Saturday, July 3, 2010

Too much in the Moment

I remain very much living in the moment. The plus of this condition is an intense focus on the tasks at hand and an appreciation of all that is going on around me. The downside is that visions of the future and recall of the past are hazy at best. I blame this condition for not including two people ho were important to me in the Passage.

JD Shiver quit his job as a cabinet maker to share in the first two weeks of the voyage. He was an essential part of enabling me to get to Nova Scotia. Having not been on an extended offshore voyage before, JD bravely experienced all the fears and uncertainties of doing this in a 20-foot boat. There were many times that I woke him from his off-watch slumber for a sail change, a reefing task, deployment or retrieval of the whisker pole, or some other chore. He always responded without co9mplaint. He fixed a hot meal most evenings. On his watch he often performed sail adjustment tasks by himself so as to not interupt my sleep. His observations about sail trim and weather conditions were usually right on. He is a bright young man (age 26) who is engaging in discourse about life, human nature, the condition of the world, and philosophical thinking. As I left him in Lunenburg, he was introducing himself around the town looking for opportunities for more offshore travel.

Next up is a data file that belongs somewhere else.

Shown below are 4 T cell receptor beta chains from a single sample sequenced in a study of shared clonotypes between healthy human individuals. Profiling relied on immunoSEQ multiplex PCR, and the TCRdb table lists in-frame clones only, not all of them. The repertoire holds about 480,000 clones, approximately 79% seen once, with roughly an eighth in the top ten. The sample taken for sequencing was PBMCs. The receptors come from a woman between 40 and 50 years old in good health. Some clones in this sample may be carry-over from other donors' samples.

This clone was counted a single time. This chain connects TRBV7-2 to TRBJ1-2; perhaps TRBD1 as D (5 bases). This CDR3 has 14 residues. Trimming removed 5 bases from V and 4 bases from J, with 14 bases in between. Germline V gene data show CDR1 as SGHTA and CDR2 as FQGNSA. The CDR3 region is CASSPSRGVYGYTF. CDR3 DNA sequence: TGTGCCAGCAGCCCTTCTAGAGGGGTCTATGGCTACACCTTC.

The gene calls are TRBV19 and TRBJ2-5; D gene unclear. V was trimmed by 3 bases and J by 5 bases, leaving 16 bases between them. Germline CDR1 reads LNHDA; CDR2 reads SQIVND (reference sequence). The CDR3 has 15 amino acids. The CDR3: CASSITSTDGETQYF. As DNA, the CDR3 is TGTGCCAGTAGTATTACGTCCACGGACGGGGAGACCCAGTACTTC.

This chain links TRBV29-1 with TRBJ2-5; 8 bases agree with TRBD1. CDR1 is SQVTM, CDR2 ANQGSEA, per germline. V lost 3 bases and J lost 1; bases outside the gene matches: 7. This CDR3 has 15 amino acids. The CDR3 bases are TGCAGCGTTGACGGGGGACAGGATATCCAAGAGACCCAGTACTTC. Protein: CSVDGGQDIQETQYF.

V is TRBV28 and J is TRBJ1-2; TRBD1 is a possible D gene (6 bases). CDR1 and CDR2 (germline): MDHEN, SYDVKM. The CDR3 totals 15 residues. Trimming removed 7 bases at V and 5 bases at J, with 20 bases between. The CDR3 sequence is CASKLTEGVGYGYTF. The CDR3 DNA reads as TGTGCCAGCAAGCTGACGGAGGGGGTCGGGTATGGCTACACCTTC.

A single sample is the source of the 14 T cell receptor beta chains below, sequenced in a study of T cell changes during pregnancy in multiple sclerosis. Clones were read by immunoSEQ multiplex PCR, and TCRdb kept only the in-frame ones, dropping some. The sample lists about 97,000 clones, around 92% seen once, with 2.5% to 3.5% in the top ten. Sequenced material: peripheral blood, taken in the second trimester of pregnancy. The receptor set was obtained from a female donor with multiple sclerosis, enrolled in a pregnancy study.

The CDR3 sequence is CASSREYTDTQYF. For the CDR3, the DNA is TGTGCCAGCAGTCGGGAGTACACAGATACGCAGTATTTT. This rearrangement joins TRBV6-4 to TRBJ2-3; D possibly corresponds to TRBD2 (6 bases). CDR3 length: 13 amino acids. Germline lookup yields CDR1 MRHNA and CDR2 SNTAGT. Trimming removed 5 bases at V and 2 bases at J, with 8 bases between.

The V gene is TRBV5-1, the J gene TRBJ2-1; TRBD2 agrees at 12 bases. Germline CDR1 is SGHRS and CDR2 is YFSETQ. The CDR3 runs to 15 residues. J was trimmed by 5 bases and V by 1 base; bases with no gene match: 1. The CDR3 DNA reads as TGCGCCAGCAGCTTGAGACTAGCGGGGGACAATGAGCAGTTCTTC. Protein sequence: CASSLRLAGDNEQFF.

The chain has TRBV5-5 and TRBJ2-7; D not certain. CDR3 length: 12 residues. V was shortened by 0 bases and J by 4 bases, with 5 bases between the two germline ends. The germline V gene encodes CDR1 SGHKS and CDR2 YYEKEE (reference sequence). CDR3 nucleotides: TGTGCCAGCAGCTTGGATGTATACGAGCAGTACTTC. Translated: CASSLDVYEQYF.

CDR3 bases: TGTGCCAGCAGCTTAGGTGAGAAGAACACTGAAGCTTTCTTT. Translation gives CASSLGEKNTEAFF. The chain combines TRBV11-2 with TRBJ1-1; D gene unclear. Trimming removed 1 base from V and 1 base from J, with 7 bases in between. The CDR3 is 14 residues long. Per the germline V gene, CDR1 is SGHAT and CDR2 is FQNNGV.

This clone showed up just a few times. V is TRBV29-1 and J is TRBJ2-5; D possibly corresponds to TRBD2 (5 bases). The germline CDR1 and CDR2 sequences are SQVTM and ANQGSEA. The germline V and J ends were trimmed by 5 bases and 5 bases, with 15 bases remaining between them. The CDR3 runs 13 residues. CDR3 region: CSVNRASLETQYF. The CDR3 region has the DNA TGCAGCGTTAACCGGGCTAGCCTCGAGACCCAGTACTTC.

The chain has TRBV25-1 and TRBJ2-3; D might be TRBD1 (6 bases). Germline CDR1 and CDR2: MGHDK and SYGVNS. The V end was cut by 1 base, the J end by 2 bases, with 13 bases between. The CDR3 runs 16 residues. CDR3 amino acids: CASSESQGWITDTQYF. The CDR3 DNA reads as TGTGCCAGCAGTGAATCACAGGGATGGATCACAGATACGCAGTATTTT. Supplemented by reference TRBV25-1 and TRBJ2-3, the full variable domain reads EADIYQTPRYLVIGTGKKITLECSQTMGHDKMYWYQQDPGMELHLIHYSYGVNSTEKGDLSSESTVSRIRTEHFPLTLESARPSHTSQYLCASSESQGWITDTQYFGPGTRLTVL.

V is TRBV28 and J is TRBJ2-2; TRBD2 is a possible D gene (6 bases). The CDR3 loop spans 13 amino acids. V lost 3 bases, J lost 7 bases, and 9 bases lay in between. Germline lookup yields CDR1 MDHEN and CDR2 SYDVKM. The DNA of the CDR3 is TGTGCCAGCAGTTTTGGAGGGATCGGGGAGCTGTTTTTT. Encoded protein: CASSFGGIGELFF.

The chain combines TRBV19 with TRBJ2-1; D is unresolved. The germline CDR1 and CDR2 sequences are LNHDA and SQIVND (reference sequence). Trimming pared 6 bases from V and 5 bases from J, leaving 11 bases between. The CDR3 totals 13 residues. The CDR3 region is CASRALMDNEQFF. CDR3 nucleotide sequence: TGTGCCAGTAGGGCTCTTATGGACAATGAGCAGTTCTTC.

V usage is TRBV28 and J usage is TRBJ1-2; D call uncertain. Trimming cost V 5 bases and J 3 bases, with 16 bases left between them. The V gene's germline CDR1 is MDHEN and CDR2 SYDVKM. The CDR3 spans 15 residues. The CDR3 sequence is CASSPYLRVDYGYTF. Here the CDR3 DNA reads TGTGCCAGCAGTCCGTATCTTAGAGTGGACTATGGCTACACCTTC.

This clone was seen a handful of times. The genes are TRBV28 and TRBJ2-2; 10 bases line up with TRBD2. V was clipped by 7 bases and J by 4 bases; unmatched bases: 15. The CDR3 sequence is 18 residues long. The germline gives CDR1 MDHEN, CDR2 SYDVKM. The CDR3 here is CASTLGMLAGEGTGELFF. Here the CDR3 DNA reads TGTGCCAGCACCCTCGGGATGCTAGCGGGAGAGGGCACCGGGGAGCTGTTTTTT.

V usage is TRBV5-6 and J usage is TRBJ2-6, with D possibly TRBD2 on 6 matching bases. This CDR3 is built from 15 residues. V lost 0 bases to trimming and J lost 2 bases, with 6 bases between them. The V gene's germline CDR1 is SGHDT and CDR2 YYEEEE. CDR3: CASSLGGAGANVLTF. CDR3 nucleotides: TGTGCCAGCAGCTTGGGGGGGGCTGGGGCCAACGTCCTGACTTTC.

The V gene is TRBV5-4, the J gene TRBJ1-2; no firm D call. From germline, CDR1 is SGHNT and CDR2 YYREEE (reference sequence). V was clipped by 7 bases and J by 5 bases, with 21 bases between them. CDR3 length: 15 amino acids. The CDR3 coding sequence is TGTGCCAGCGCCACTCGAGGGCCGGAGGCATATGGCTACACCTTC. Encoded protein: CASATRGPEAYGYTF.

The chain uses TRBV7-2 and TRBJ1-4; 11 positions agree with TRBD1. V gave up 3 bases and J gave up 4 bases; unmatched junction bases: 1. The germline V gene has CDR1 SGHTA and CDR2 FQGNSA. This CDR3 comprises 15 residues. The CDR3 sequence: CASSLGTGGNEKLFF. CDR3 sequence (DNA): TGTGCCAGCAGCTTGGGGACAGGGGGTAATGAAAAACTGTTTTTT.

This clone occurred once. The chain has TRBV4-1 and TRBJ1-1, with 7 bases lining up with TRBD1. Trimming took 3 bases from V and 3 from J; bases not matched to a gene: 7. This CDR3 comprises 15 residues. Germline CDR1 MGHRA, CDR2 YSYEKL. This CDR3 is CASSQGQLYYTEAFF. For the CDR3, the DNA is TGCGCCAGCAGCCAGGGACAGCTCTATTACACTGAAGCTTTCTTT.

Bud Taegel, an orthopedic surgeon in Houston and my traditional skiing partner in Aspen, set aside his busy and valuable medical practice for a weeki to join me in New York for the trip down the East River to Sandy Hook, and then down the coast of NJ, up Delaware Bay, and down the Chessapeake to Annapolis. Unfortunately I terminated the Passage before this segment, so I did not have the pleasure of his company. I think he went ahead to New York to visit a friend, and I hope he understands and will forgive my change of plans.